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  • RELIGION

    Religious freedom in an age of equality

    • Frank Brennan
    • 22 September 2016
    18 Comments

    'No good will be served by a royal commission auspiced by the state telling a Church how it judges or complies with its theological doctrines and distinctive moral teachings. By all means, set universal standards of practice expected of all institutions dealing with children, but do not trespass on the holy ground of religious belief and practice.' Fr Frank Brennan SJ addresses the Freedom for Faith Conference in Melbourne, 23 September 2016.

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  • AUSTRALIA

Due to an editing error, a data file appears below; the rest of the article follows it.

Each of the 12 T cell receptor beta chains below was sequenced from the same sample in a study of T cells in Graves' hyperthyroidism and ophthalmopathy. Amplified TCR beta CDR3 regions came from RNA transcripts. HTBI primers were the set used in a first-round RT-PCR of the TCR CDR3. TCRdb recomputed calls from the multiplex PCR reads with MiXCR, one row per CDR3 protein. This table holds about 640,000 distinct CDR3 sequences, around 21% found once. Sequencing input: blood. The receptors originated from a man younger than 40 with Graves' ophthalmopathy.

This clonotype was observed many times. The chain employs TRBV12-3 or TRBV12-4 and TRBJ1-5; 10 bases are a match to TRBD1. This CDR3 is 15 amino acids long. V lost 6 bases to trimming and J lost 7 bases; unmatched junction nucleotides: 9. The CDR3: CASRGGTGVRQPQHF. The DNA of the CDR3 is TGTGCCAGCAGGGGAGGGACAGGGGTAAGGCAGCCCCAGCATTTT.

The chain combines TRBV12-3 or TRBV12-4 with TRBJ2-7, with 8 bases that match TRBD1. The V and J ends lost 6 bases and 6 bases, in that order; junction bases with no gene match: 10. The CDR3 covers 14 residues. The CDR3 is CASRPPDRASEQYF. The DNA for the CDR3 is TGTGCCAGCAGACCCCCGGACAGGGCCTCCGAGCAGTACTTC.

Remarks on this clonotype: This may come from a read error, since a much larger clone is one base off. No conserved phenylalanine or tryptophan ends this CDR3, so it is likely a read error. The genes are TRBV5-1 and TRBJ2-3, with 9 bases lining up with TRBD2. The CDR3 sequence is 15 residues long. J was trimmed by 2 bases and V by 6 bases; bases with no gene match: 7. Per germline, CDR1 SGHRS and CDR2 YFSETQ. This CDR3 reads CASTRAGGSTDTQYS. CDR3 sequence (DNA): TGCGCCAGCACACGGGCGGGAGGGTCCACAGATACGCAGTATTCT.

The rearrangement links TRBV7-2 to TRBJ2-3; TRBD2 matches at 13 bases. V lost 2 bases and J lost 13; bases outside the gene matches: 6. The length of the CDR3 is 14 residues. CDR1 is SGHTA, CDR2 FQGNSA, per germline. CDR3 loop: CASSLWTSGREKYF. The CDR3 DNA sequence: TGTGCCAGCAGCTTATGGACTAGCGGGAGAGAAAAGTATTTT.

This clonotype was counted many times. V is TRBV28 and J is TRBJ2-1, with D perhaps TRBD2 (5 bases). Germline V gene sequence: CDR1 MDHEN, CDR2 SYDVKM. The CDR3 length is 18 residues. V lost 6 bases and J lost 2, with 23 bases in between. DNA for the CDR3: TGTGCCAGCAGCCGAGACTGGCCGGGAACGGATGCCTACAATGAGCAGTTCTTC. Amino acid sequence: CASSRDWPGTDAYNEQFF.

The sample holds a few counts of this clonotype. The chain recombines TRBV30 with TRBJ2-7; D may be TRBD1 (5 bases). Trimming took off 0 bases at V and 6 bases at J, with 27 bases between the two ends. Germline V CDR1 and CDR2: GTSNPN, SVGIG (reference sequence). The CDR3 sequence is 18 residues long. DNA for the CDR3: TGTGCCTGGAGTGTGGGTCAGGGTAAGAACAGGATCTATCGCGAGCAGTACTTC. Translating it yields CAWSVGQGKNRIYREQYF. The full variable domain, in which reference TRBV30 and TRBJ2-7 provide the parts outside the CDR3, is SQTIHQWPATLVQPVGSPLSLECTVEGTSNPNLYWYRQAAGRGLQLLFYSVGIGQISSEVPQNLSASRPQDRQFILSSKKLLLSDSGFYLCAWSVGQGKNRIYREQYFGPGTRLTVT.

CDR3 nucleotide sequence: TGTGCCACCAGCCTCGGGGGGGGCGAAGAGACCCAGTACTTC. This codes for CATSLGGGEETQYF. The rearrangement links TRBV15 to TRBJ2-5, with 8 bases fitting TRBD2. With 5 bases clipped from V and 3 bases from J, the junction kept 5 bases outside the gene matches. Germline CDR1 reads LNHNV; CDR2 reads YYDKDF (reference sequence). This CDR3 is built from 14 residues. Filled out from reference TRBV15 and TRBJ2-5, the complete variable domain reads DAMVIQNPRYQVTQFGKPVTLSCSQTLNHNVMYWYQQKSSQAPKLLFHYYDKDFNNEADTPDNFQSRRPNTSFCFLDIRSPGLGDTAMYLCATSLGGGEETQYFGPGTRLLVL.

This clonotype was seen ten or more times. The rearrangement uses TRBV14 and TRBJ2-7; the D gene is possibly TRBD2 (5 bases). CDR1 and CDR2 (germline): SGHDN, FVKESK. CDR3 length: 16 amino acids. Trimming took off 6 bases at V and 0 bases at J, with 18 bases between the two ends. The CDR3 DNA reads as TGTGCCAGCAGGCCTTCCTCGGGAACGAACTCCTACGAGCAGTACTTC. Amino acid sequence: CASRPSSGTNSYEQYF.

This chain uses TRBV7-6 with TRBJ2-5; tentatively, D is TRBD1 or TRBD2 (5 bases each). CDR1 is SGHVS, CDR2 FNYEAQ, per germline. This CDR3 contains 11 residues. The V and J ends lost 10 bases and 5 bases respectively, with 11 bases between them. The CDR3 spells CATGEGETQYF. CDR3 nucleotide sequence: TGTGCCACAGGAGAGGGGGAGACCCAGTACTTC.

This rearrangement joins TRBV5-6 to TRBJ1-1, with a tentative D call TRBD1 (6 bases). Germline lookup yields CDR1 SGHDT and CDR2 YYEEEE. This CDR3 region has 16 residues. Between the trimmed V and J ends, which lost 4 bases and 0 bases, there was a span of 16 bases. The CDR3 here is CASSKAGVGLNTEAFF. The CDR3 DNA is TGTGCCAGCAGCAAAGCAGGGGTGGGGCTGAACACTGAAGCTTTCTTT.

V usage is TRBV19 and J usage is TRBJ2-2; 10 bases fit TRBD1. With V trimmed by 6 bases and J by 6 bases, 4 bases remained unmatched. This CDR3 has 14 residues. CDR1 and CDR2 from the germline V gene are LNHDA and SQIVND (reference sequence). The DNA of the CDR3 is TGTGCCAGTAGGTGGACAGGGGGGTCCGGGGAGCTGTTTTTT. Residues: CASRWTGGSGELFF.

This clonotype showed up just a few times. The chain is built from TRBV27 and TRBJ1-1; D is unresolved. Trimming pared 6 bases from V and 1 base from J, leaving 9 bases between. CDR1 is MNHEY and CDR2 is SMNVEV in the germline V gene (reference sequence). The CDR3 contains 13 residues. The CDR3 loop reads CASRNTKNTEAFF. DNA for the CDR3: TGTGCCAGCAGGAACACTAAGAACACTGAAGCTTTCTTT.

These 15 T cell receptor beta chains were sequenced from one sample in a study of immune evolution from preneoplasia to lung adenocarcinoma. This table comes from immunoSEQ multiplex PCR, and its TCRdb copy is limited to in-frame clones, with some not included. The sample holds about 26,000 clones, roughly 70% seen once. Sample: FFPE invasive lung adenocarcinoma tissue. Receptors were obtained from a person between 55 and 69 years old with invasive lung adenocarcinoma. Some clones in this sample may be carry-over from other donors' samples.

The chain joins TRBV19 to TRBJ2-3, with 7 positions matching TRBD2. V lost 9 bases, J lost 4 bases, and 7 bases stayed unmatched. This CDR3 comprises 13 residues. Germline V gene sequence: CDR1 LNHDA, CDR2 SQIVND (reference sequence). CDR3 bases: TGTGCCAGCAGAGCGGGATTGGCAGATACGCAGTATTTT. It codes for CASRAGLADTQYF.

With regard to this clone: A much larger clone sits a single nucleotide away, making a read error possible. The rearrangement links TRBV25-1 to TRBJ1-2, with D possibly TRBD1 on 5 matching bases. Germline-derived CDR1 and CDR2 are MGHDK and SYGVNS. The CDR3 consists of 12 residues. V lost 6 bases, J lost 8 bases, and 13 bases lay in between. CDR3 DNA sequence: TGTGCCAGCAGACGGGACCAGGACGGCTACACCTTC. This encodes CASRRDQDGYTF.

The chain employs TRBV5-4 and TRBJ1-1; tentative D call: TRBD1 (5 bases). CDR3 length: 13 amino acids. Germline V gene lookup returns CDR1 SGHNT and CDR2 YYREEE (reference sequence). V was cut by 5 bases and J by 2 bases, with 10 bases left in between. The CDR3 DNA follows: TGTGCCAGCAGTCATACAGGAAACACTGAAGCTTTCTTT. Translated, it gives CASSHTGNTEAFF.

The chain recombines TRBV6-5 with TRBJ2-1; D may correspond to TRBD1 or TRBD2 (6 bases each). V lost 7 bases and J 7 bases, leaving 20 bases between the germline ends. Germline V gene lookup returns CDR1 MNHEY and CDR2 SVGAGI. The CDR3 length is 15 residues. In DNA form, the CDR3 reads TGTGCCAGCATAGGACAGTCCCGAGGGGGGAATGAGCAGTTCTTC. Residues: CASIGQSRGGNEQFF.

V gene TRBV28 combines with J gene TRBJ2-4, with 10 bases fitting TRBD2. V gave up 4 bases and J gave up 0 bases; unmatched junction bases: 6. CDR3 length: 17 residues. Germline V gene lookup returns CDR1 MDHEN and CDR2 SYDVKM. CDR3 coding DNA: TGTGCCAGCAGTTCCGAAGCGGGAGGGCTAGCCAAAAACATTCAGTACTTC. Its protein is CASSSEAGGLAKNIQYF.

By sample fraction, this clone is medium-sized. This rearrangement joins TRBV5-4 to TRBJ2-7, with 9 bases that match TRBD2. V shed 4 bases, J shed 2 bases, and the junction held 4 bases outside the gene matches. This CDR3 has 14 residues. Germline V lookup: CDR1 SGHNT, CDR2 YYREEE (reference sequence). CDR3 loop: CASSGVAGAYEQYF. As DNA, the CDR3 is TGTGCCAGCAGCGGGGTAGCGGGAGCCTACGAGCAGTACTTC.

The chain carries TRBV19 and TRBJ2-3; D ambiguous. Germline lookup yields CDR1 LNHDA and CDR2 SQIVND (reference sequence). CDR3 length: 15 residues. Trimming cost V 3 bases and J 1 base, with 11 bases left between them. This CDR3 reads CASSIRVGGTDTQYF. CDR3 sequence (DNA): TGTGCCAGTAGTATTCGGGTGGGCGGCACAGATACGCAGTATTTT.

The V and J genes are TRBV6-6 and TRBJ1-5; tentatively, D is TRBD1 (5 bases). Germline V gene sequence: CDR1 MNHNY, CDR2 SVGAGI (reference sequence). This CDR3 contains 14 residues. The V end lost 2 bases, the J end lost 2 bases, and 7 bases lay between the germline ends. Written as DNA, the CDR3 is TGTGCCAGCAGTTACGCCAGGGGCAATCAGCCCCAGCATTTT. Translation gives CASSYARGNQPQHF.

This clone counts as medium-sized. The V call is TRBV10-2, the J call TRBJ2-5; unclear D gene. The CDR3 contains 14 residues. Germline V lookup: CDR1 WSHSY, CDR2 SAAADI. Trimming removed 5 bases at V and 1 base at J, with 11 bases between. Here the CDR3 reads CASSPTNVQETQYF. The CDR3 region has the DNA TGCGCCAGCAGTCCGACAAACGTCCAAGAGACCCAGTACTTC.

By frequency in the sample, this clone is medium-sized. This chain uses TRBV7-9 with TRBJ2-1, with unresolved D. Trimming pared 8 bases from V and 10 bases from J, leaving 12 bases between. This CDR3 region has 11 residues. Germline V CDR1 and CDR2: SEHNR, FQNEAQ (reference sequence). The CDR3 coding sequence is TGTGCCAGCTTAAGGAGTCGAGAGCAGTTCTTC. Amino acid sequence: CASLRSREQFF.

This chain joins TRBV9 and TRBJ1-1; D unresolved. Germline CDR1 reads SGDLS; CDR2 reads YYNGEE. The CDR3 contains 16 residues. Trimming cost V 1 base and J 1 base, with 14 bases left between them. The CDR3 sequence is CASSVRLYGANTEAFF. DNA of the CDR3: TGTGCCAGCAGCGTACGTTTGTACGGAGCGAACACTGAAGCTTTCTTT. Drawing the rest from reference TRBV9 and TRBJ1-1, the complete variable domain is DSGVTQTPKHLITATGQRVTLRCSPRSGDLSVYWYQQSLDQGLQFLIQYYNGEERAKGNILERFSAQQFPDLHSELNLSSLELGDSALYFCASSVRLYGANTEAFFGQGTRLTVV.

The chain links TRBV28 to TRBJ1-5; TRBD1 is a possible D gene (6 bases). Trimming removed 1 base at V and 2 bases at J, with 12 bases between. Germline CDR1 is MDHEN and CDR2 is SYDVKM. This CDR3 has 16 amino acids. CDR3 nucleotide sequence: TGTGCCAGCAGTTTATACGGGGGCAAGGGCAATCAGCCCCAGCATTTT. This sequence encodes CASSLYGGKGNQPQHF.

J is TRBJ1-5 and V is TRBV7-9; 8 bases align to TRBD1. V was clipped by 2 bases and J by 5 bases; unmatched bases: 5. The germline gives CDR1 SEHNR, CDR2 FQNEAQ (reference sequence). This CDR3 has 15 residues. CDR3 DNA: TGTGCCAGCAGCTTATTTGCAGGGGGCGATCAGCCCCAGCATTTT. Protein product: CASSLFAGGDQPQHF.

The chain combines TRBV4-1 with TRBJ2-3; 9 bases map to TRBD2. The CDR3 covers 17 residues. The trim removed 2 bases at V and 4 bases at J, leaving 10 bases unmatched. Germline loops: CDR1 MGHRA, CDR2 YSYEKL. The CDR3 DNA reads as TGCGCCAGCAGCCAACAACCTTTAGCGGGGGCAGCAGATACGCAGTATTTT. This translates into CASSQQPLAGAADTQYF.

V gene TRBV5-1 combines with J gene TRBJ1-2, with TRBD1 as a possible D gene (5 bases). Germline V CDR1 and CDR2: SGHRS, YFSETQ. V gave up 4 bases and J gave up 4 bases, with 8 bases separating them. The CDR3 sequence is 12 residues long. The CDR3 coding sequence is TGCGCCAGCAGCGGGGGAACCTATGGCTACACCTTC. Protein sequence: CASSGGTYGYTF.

Indecent asylum policy damages us all

    • Samuel Dariol
    • 20 September 2016
    10 Comments

    In the last week Turnbull has lauded, as the world's best refugee policy, a system that has resettled no refugees over three years. Dutton has stated that asylum seekers will continue to be processed in Nauru for decades, and described the Australian policy, of which detention on Nauru is part, as compassionate and effective. These comments follow recent reports by NGOs Save the Children and UNICEF, as well as the Australian Human Rights Commission, on offshore detention. Both urge an end to it.

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  • AUSTRALIA

    Valuing the lives of people with disability

    • Joan Hume
    • 07 September 2016
    15 Comments